Walsh’s Wonderings — Guardian angels
Talk about a thankless job: There’s no Hallmark card for guardian angels. Even worse, many don’t even believe they exist in spite of their prominent roles in both the Hebrew Bible and the Old Testament. When was the last time you thought about them, much less thanked them?
Not that I was all that happy to learn of them as a child. While Jesus was present wherever two or more were gathered in His name, alone I could spend a little extra “me time” in the bathroom pursuing the sins of adolescent boys. Then my Sunday School teacher informed us that every soul was assigned a guardian angel at birth. As a result, we were never truly alone.
Just like that, the party was over.
Thomas Aquinas would later add that these guardians represented the lowest order of angels. And of course they are! There’s no more menial job for a celestial being than watching me binge-watch Westworld for days on end. I can’t help but think my guardian angel looks upon watching over me as serving time as a cosmic lifeguard: a lot of waiting between opportunities to act. It must be like spending eternity warming up in the bullpen for the world’s most boring ball game.
Or is it? As I get older and I’m not in such a rush, I see my guardian angel (and his work) more clearly. I say “him” because my wife once convinced me to get a reading from a spiritual adviser and I learned my guardian was a spirit guide named Seamus. Seamus didn’t have anything negative to say during the reading; in fact, he never mentioned that youthful “me time” at all. He just didn’t say much of anything positive, either. Maybe he was still in shock?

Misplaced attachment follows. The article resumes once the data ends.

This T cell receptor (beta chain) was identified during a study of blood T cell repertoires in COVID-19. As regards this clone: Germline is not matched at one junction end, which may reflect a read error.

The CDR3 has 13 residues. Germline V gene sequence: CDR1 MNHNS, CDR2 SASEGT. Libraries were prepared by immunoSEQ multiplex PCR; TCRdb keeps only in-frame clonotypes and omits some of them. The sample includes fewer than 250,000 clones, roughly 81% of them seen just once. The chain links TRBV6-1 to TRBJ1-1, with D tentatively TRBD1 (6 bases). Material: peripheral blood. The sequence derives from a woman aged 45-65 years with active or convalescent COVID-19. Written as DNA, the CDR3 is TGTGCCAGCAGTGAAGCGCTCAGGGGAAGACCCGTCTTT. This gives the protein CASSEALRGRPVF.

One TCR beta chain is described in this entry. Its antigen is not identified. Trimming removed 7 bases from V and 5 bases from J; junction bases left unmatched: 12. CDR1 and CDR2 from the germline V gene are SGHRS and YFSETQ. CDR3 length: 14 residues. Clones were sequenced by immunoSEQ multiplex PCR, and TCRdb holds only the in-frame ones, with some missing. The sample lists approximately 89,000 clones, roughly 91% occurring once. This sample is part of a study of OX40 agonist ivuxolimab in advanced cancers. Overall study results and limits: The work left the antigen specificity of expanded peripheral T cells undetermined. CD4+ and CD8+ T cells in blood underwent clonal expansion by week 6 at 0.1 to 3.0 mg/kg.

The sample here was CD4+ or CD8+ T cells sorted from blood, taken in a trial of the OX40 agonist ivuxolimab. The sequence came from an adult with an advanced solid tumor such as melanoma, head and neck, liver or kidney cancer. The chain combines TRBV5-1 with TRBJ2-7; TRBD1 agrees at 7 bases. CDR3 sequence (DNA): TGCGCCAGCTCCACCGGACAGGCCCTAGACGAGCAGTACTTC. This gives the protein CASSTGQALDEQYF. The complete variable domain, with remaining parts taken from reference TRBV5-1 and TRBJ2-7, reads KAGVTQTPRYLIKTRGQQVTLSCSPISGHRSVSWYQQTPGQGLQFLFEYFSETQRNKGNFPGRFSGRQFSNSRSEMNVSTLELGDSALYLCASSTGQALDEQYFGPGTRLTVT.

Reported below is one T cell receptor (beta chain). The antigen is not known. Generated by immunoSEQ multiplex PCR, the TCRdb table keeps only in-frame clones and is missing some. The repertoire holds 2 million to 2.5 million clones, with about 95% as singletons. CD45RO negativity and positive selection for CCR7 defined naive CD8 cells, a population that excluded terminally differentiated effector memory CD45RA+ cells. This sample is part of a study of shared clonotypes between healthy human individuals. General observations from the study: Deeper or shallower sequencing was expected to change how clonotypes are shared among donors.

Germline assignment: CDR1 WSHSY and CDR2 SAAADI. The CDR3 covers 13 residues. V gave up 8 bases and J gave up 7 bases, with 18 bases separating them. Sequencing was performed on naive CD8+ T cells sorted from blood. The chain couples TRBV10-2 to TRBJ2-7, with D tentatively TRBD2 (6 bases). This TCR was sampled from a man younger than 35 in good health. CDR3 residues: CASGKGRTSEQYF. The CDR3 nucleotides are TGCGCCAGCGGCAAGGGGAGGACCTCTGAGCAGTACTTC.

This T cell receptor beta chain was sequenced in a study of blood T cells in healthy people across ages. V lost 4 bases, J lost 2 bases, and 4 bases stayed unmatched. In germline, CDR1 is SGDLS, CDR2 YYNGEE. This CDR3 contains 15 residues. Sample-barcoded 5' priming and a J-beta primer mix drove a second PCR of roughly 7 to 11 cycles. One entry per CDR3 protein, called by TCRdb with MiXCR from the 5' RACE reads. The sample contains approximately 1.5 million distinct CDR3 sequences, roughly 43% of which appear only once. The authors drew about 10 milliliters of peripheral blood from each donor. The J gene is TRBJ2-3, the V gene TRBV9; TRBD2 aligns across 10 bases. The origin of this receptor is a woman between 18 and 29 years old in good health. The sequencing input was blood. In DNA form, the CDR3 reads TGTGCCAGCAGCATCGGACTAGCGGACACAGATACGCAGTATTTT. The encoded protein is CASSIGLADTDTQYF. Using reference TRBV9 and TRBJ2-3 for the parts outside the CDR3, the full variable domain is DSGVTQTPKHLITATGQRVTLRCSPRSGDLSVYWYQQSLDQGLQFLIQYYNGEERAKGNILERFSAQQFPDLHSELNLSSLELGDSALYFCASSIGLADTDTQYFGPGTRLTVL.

Nowadays I appreciate any intercession I can get. I imagine so many ways in which things could quickly turn south, how easy it would be for those giant metal pipes to roll off that truck and impale me on the highway.
Perhaps that’s why I no longer grumble at slow drivers in front of me on I-95. I silently thank them for slowing me down and keeping me from the accident that’s surely about to take place further up the road. I’ve grown to appreciate those extra car lengths these drivers leave between themselves and the cars ahead of them. I now refer to that once-despised space as my “angel zone,” the area that protects me from myself. I see angel zones everywhere now: in the moment the phone rings and I don’t have to answer whether Mom’s turkey tasted dry; in the party I missed that ended with everyone yelling at each other. When I add up all the times a negative has turned into a positive, I realize how hard Seamus must be working.
I try to avoid working him too hard. When my wife hung the tiny angel with all the shiny moving parts on our rear-view mirror, a voice in my head told me to take it down. (I’m pretty sure it was Seamus saying, “That, my friend, will be the cause of the accident.”) I want to apologize for those years I ignored him by thanking him for the work I don’t even know he’s doing on my behalf, for the thankless task of years of hidden help.
Also, for the bathroom. Especially for the bathroom.